Jarvis shops Target for food, but its apparel leaves her cold. The teacher's assistant was on the hunt for a print Liz Claiborne bag she spotted back in late summer at Penney's. "I really like the bags. I don't find bags I like at Target," Jarvis says. As for the discounter's designer partnerships, she was unaware of their existence.
No Big Changes Planned ...
The recent management changes won't impact J.C. Penney's core business model, the company says.
"J.C. Penney has a legacy of delivering great style and high-quality merchandise at compelling prices, and customers can expect this legacy to continue," Rebecca Winter, a company spokeswoman, tells DailyFinance. "We have not announced any plans for additional merchandise changes."
Meanwhile, Target defended the quality of its merchandise.
"I can tell you that Target is committed to offering our guests incredible value, which includes quality, well-designed apparel at affordable prices -- and, our guests give us high marks. In fact, Target's overall customer satisfaction leads the industry," Joshua Thomas, a Target spokesman, tells DailyFinance.
... But Innovation Must Be Coming
Still, when Johnson and Francis take over J.C. Penney, changes will go well beyond peppering the mix with trendier lines, Customer Growth Partners' Craig Johnson says. "These guys are innovators."
Indeed, when J.C. Penney announced Ron Johnson's appointment in June, the incoming CEO promised to "re-imagine" the department store format, what he called "the single greatest opportunity in American retailing."
The new executive duo could do something radical, like adding groceries, Johnson says, noting that Francis was part of the team behind Target's PFresh concept, which brought an expanded food section to the stores.
The Marketing Factor
J.C. Penney's merchandise would benefit from some jazzing up, but the retailer also needs to tell consumers a more compelling story, says Jeff Klinefelter, managing director for Piper Jaffray. And it needs to act soon: In addition to being a perennial under-performer in the last few years, the retailer is not growing market share. "What people are worried about with J.C. Penney is that it's an old, tired brand, their core customer is aging, and spending less money on discretionary products."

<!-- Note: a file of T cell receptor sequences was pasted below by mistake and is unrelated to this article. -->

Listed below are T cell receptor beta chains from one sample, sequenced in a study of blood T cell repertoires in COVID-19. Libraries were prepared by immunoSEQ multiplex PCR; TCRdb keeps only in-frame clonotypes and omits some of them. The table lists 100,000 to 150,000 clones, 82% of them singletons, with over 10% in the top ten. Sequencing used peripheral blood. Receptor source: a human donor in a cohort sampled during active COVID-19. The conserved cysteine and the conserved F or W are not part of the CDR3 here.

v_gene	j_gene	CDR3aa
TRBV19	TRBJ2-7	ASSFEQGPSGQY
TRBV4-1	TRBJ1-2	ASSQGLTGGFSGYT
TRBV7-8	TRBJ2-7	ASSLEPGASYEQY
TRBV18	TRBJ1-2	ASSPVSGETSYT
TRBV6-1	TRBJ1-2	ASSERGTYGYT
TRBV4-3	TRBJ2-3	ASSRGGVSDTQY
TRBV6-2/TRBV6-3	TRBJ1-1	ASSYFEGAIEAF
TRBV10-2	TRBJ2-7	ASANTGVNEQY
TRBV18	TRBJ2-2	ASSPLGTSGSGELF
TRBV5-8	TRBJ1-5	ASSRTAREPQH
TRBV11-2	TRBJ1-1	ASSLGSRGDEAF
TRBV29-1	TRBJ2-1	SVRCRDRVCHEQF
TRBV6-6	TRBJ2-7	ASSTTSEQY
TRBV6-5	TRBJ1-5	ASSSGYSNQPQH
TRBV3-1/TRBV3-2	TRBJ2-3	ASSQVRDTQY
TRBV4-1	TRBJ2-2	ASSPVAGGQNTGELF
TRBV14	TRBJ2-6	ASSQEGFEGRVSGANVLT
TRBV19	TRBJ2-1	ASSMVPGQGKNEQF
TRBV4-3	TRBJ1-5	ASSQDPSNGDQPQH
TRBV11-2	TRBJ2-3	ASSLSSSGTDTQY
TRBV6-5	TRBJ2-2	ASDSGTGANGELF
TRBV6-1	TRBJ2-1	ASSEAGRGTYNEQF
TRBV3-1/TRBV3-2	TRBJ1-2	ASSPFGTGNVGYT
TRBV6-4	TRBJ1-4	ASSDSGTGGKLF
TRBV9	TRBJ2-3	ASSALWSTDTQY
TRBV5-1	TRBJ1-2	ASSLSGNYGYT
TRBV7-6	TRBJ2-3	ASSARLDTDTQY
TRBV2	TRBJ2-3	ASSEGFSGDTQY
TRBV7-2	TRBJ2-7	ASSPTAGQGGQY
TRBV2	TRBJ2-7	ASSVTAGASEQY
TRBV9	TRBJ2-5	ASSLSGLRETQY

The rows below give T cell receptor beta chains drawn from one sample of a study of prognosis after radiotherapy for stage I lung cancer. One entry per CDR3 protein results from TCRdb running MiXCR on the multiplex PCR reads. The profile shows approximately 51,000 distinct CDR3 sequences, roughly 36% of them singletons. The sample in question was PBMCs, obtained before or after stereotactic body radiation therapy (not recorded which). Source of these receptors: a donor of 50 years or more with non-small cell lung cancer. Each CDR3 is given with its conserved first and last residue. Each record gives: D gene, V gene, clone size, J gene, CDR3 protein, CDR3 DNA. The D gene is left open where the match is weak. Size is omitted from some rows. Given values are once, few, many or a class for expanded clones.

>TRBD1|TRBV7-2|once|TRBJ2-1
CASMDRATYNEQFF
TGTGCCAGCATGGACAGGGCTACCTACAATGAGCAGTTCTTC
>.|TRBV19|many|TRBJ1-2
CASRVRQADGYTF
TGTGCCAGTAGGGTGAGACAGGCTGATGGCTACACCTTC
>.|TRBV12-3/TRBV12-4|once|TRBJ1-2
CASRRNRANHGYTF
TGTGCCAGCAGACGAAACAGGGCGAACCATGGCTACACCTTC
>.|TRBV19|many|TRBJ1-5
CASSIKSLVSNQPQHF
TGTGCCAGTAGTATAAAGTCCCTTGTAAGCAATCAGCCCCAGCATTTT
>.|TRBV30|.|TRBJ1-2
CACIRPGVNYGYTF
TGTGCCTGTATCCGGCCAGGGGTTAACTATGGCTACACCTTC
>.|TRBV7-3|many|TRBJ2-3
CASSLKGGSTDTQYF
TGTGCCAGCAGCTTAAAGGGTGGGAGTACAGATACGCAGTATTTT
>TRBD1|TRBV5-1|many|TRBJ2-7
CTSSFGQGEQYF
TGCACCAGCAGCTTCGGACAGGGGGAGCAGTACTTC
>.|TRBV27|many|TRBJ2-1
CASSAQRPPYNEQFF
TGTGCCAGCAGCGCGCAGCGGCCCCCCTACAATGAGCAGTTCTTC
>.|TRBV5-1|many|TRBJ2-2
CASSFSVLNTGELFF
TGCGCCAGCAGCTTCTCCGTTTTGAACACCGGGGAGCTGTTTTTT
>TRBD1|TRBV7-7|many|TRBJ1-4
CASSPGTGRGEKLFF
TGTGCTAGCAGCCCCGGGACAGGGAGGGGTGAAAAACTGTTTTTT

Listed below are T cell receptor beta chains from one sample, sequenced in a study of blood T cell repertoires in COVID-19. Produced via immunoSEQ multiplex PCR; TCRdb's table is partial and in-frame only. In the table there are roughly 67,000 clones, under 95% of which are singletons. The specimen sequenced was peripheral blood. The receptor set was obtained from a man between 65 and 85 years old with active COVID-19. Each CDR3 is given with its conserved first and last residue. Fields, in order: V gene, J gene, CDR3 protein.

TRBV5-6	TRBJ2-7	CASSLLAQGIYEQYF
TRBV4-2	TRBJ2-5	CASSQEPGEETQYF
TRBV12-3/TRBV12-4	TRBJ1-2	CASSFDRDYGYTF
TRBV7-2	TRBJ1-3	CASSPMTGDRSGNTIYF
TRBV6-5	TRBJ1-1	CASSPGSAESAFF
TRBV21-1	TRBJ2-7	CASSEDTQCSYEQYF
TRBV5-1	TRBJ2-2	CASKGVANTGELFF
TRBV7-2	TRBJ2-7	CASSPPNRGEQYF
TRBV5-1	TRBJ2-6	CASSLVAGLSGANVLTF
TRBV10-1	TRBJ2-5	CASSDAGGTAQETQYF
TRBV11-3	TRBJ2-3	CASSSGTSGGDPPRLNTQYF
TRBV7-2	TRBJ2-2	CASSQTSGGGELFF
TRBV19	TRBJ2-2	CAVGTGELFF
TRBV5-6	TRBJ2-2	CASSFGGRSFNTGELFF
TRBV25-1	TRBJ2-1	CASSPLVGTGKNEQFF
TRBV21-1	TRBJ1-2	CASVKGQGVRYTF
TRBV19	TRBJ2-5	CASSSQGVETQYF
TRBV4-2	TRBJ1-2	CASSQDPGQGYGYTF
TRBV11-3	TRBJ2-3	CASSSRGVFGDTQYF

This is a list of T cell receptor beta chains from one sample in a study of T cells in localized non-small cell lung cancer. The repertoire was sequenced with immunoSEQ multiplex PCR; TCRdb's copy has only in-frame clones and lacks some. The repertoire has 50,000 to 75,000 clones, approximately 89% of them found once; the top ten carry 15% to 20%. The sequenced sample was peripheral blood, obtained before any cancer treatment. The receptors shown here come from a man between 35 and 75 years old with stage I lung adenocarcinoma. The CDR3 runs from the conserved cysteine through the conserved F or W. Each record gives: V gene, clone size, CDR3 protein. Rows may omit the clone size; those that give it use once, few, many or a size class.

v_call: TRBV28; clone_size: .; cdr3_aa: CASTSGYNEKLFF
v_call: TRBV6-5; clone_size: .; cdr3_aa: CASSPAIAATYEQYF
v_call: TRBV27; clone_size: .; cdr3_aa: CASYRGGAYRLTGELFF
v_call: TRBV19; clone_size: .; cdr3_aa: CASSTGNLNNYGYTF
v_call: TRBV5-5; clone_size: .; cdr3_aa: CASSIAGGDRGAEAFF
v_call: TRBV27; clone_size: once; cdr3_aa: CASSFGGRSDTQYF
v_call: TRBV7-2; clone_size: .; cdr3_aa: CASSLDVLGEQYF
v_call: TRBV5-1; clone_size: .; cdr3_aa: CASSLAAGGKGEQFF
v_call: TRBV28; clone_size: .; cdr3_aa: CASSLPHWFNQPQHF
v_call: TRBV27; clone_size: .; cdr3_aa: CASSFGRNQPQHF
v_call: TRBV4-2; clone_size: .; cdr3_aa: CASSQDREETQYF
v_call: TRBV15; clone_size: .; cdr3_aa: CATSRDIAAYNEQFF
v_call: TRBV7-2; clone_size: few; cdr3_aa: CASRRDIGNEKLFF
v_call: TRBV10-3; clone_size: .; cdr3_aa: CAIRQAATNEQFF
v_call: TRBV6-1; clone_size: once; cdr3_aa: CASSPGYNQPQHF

J.C. Penney's sales have trailed Target's in 2011. For the quarter that ended July 30, sales slipped 0.8% at the department store, while the discounter posted a 5.1% gain. For the previous quarter, J.C. Penney's sales inched up 0.4%, compared to Target's 2.8% increase.
Every Brand Needs a Story
Target is nothing if not a compelling storyteller, and it's Francis who has been spinning its quirky and buzz-generating tale, using clever TV spots and splashy pop-up stores to whip up excitement for new designer lines, such as the Missoni collection. That launched last month during New York Fashion Week, and was such a sales hit that it crashed Target's web site and sold out from store shelves within hours.
Francis' influence has also extended to visual merchandising in the stores, with product displays that romance the merchandise. "It's really linking that store experience [to the trendy] merchandise that's given them that run of success they've had in the last decade," Klinefelter says. Shoppers can expect these tactics to be adapted for J.C. Penney, he says.
Leave Home Alone?
As for reworking J.C. Penney's home business, Johnson and Francis might want to tread lightly. "Home has been an under-performing category at Target for several years," Klinefelter says.
Although Target's designer fashion partnerships have been one secret to its success -- and set it apart from behemoth rival Walmart (WMT) -- they haven't always translated to sales in the home department, says Jeff Siegel, CEO of housewares supplier Lifetime Brands, which counts J.C. Penney and Target among its retail accounts.
In general, "home does better with [national] brands," rather than more esoteric names, Siegel says.
When it comes to home goods, price and functionality drive purchases, "and it could be true that shoppers don't find a lot of relevance in designer products," Klinefelter says.